The History Behind America's Other Independence Day: Juneteenth

What Is Juneteenth?

President Abraham Lincoln signed the Emancipation Proclamation on January 1, 1863, announcing that enslaved people "shall be then, thenceforward, and forever free," but the proclamation didn’t immediately apply in certain areas, including secessionist states like Texas, which had left the Union and joined the Confederacy during the Civil War.

Slavery was formally abolished after Congress ratified the 13th Amendment to the U.S. Constitution nearly six months later, on Dec. 6, 1865. Freed enslaved people marked June 19 the following year, kicking off the first celebration of Juneteenth.

Texas was the first state to establish Juneteenth as a state holiday. The late Rep. Al Edwards of Houston, a Democratic congressman, wrote and sponsored a bill calling for "Emancipation Day in Texas" to be recognized as a "legal holiday." As of now, 47 states along with the District of Columbia that recognizes Juneteenth as "a holiday or observance."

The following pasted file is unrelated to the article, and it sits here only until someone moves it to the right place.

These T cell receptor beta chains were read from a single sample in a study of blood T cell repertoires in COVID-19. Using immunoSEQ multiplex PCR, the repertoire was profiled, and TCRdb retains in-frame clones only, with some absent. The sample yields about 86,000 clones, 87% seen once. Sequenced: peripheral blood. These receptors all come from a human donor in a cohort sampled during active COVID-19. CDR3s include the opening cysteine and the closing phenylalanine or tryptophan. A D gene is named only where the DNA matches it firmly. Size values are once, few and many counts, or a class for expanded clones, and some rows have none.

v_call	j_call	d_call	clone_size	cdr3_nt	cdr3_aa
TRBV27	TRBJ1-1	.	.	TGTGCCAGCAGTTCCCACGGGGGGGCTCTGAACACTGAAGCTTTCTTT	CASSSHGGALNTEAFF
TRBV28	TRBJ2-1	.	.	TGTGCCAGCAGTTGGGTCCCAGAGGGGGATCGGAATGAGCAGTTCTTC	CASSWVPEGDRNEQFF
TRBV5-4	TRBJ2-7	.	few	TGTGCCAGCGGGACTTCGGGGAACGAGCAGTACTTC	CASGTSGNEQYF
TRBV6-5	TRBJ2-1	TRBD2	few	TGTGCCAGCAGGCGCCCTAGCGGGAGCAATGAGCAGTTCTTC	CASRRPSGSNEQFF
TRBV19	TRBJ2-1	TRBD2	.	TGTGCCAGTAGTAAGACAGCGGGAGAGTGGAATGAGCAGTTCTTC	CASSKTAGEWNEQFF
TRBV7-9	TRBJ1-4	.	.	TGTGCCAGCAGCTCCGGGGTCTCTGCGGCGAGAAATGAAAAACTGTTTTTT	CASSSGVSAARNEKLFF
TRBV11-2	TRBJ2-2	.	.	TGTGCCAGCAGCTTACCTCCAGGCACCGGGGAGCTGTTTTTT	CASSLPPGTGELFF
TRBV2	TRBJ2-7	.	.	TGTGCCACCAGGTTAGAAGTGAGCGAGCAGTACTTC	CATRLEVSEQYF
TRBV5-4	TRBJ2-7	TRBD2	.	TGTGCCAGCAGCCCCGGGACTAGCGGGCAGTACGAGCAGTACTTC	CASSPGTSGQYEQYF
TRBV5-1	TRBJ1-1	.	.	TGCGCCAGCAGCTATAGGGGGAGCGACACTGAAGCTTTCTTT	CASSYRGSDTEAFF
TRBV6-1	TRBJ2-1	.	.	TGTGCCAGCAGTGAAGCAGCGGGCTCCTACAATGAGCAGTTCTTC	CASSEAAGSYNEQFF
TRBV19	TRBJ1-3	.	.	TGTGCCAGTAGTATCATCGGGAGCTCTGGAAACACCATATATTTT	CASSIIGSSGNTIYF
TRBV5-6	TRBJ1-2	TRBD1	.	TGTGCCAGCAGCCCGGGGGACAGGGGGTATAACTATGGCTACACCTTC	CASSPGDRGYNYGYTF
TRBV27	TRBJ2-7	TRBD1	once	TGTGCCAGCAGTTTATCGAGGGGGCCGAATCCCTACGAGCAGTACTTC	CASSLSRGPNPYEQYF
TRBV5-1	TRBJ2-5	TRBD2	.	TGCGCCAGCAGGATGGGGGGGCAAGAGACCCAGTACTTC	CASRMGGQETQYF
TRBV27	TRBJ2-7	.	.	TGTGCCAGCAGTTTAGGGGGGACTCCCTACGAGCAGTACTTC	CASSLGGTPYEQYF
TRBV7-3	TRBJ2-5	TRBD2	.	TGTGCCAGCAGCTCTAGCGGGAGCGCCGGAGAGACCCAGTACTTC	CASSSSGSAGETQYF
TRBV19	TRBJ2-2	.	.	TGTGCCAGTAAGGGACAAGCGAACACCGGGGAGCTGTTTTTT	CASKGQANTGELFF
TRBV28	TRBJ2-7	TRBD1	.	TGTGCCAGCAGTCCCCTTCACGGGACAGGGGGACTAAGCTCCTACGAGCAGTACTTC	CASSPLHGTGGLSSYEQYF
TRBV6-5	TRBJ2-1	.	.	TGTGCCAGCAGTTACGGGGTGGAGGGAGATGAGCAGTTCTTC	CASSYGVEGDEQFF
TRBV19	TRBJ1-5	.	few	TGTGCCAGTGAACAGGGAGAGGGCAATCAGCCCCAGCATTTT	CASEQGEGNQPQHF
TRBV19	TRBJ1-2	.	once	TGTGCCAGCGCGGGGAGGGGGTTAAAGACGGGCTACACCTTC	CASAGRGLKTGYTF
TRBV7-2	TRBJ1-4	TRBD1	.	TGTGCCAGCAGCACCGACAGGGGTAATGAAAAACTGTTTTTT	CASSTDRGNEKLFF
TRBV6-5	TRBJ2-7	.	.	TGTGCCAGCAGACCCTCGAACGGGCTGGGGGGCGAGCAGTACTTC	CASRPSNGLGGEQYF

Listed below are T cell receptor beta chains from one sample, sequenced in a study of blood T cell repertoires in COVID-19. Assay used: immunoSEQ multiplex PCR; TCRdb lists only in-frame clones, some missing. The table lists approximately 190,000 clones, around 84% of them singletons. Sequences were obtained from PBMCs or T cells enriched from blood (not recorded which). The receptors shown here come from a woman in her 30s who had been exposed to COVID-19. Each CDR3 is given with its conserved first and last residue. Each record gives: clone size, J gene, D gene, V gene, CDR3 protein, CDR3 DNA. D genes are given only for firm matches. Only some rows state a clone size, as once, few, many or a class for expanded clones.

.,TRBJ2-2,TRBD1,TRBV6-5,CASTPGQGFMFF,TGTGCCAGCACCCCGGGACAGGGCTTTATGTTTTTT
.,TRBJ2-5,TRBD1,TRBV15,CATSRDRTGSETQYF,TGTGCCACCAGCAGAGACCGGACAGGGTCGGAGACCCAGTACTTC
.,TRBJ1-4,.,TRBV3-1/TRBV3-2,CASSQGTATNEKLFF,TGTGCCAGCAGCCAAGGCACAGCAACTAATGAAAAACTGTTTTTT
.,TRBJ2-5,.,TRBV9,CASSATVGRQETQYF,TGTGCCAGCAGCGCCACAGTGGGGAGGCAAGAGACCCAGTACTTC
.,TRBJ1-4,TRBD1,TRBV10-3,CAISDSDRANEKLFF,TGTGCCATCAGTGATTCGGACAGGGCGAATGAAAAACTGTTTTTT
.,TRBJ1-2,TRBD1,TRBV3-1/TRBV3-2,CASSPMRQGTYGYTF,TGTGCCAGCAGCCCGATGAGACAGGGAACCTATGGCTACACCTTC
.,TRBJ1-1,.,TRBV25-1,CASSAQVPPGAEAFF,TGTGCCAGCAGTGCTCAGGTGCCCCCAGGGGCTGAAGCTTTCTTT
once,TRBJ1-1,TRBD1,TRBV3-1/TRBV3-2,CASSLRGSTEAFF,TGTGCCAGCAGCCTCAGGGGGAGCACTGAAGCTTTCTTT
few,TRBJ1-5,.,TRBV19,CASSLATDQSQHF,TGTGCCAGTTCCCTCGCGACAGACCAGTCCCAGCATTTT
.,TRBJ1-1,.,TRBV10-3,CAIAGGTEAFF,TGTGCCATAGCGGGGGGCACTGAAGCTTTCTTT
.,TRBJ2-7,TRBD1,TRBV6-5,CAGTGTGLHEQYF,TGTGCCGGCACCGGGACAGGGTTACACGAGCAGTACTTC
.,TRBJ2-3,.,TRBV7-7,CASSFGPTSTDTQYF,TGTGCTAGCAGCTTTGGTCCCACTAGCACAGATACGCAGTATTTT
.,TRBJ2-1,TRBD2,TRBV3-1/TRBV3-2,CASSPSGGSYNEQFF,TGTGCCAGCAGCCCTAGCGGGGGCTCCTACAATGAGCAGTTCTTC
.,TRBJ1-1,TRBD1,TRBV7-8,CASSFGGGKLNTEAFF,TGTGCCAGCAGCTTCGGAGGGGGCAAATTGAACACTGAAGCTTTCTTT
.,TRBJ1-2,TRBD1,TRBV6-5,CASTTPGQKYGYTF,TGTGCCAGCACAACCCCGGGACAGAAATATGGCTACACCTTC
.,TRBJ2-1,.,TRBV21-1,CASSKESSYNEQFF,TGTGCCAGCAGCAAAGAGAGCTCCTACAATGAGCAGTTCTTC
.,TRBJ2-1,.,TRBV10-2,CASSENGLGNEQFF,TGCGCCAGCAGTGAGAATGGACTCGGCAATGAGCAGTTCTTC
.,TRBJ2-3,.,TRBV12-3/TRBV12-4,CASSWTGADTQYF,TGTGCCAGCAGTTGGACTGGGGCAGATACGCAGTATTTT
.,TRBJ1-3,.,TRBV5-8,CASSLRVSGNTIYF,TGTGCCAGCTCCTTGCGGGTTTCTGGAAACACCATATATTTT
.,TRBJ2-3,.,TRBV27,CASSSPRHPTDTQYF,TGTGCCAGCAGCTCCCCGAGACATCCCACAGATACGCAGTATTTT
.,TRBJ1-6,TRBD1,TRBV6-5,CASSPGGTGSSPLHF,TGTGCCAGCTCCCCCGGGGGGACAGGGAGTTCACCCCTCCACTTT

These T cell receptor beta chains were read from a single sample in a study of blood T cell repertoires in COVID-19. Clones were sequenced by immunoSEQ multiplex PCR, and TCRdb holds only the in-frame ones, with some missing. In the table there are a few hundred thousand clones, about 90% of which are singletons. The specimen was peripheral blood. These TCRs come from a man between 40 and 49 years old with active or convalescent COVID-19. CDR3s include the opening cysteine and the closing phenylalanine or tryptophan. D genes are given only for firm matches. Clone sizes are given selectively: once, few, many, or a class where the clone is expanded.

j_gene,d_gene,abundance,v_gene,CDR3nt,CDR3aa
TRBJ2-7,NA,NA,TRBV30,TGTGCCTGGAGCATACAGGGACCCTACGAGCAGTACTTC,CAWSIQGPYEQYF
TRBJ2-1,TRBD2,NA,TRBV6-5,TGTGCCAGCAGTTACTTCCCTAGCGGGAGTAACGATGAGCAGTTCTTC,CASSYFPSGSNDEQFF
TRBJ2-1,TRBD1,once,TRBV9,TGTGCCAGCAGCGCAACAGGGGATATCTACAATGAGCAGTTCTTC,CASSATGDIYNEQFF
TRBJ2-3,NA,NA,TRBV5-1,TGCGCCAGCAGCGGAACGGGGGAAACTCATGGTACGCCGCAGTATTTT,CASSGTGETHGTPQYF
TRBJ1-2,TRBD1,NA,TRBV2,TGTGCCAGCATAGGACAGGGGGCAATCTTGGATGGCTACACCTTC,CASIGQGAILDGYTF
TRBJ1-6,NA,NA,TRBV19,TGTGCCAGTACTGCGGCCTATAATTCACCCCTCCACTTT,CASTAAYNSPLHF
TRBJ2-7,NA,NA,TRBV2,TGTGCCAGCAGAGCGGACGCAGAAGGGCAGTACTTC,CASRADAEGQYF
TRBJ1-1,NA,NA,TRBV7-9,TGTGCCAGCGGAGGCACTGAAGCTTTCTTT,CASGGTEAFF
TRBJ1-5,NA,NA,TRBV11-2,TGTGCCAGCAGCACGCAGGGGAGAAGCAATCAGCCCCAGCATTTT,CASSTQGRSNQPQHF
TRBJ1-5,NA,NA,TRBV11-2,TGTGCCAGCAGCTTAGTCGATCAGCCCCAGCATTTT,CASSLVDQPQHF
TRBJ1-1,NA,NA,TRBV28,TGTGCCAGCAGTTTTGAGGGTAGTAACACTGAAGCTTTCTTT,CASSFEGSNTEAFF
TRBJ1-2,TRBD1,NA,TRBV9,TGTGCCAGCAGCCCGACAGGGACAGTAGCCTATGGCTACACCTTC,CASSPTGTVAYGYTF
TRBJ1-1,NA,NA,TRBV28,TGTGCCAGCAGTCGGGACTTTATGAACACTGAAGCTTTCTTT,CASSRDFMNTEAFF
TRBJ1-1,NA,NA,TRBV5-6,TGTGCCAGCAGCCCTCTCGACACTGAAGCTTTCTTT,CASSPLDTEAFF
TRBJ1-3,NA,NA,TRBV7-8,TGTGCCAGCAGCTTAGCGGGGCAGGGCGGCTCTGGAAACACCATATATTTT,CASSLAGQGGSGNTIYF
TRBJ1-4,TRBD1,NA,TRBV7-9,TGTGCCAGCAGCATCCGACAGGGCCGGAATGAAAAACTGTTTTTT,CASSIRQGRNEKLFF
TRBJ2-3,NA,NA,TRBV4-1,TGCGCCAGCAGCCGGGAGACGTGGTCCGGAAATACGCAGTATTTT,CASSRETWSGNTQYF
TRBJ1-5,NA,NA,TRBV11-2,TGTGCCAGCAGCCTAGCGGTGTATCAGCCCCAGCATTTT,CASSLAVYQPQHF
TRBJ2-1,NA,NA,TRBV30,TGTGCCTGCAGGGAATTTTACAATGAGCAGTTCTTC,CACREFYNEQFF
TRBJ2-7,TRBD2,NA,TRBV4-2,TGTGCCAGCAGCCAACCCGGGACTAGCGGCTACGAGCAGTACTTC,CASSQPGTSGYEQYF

Juneteenth is also known as Black Independence Day, Emancipation Day, Freedom Day, Juneteenth Independence Day or Juneteenth National Freedom Day

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